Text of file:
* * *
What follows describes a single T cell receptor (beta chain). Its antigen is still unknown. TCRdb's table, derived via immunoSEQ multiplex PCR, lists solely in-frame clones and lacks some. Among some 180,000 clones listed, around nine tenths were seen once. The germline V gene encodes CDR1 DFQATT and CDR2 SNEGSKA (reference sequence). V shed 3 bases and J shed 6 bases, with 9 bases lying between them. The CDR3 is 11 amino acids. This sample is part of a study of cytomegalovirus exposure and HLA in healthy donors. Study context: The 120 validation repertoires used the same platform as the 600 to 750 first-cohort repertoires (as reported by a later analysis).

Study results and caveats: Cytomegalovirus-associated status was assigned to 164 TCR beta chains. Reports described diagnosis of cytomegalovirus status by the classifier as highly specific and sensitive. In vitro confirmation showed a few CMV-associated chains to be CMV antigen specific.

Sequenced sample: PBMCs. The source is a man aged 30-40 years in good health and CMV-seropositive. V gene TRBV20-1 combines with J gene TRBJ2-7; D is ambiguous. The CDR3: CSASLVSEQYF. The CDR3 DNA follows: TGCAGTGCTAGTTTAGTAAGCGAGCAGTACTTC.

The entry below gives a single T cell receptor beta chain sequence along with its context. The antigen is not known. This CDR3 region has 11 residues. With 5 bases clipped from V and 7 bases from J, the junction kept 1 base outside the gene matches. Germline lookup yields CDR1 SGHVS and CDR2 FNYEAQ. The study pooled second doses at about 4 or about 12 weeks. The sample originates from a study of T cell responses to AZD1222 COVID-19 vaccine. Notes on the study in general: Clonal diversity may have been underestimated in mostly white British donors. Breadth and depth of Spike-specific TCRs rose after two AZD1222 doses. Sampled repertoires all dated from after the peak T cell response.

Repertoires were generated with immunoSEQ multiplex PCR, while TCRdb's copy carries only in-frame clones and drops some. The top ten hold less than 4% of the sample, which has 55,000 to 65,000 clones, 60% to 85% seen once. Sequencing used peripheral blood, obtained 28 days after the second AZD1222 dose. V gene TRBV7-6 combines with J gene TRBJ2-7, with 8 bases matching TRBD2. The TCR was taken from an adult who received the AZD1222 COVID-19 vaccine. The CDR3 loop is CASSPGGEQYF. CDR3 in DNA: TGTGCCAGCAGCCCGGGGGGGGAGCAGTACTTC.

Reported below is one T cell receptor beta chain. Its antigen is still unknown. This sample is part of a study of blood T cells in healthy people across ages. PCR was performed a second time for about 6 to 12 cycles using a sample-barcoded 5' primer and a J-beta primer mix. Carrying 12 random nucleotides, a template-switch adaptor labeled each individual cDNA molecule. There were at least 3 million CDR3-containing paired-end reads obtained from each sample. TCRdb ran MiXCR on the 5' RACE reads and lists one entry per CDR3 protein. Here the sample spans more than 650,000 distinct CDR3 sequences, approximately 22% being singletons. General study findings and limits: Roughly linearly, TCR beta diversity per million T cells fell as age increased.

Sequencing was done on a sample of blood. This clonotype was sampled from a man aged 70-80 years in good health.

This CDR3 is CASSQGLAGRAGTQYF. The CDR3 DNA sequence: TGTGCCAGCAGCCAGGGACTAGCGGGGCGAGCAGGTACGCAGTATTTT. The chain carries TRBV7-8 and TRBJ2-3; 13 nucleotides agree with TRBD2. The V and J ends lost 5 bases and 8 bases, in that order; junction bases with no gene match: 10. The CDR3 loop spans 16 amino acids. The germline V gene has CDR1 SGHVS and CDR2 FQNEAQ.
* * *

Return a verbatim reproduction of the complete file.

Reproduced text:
What follows describes a single T cell receptor (beta chain). Its antigen is still unknown. TCRdb's table, derived via immunoSEQ multiplex PCR, lists solely in-frame clones and lacks some. Among some 180,000 clones listed, around nine tenths were seen once. The germline V gene encodes CDR1 DFQATT and CDR2 SNEGSKA (reference sequence). V shed 3 bases and J shed 6 bases, with 9 bases lying between them. The CDR3 is 11 amino acids. This sample is part of a study of cytomegalovirus exposure and HLA in healthy donors. Study context: The 120 validation repertoires used the same platform as the 600 to 750 first-cohort repertoires (as reported by a later analysis).

Study results and caveats: Cytomegalovirus-associated status was assigned to 164 TCR beta chains. Reports described diagnosis of cytomegalovirus status by the classifier as highly specific and sensitive. In vitro confirmation showed a few CMV-associated chains to be CMV antigen specific.

Sequenced sample: PBMCs. The source is a man aged 30-40 years in good health and CMV-seropositive. V gene TRBV20-1 combines with J gene TRBJ2-7; D is ambiguous. The CDR3: CSASLVSEQYF. The CDR3 DNA follows: TGCAGTGCTAGTTTAGTAAGCGAGCAGTACTTC.

The entry below gives a single T cell receptor beta chain sequence along with its context. The antigen is not known. This CDR3 region has 11 residues. With 5 bases clipped from V and 7 bases from J, the junction kept 1 base outside the gene matches. Germline lookup yields CDR1 SGHVS and CDR2 FNYEAQ. The study pooled second doses at about 4 or about 12 weeks. The sample originates from a study of T cell responses to AZD1222 COVID-19 vaccine. Notes on the study in general: Clonal diversity may have been underestimated in mostly white British donors. Breadth and depth of Spike-specific TCRs rose after two AZD1222 doses. Sampled repertoires all dated from after the peak T cell response.

Repertoires were generated with immunoSEQ multiplex PCR, while TCRdb's copy carries only in-frame clones and drops some. The top ten hold less than 4% of the sample, which has 55,000 to 65,000 clones, 60% to 85% seen once. Sequencing used peripheral blood, obtained 28 days after the second AZD1222 dose. V gene TRBV7-6 combines with J gene TRBJ2-7, with 8 bases matching TRBD2. The TCR was taken from an adult who received the AZD1222 COVID-19 vaccine. The CDR3 loop is CASSPGGEQYF. CDR3 in DNA: TGTGCCAGCAGCCCGGGGGGGGAGCAGTACTTC.

Reported below is one T cell receptor beta chain. Its antigen is still unknown. This sample is part of a study of blood T cells in healthy people across ages. PCR was performed a second time for about 6 to 12 cycles using a sample-barcoded 5' primer and a J-beta primer mix. Carrying 12 random nucleotides, a template-switch adaptor labeled each individual cDNA molecule. There were at least 3 million CDR3-containing paired-end reads obtained from each sample. TCRdb ran MiXCR on the 5' RACE reads and lists one entry per CDR3 protein. Here the sample spans more than 650,000 distinct CDR3 sequences, approximately 22% being singletons. General study findings and limits: Roughly linearly, TCR beta diversity per million T cells fell as age increased.

Sequencing was done on a sample of blood. This clonotype was sampled from a man aged 70-80 years in good health.

This CDR3 is CASSQGLAGRAGTQYF. The CDR3 DNA sequence: TGTGCCAGCAGCCAGGGACTAGCGGGGCGAGCAGGTACGCAGTATTTT. The chain carries TRBV7-8 and TRBJ2-3; 13 nucleotides agree with TRBD2. The V and J ends lost 5 bases and 8 bases, in that order; junction bases with no gene match: 10. The CDR3 loop spans 16 amino acids. The germline V gene has CDR1 SGHVS and CDR2 FQNEAQ.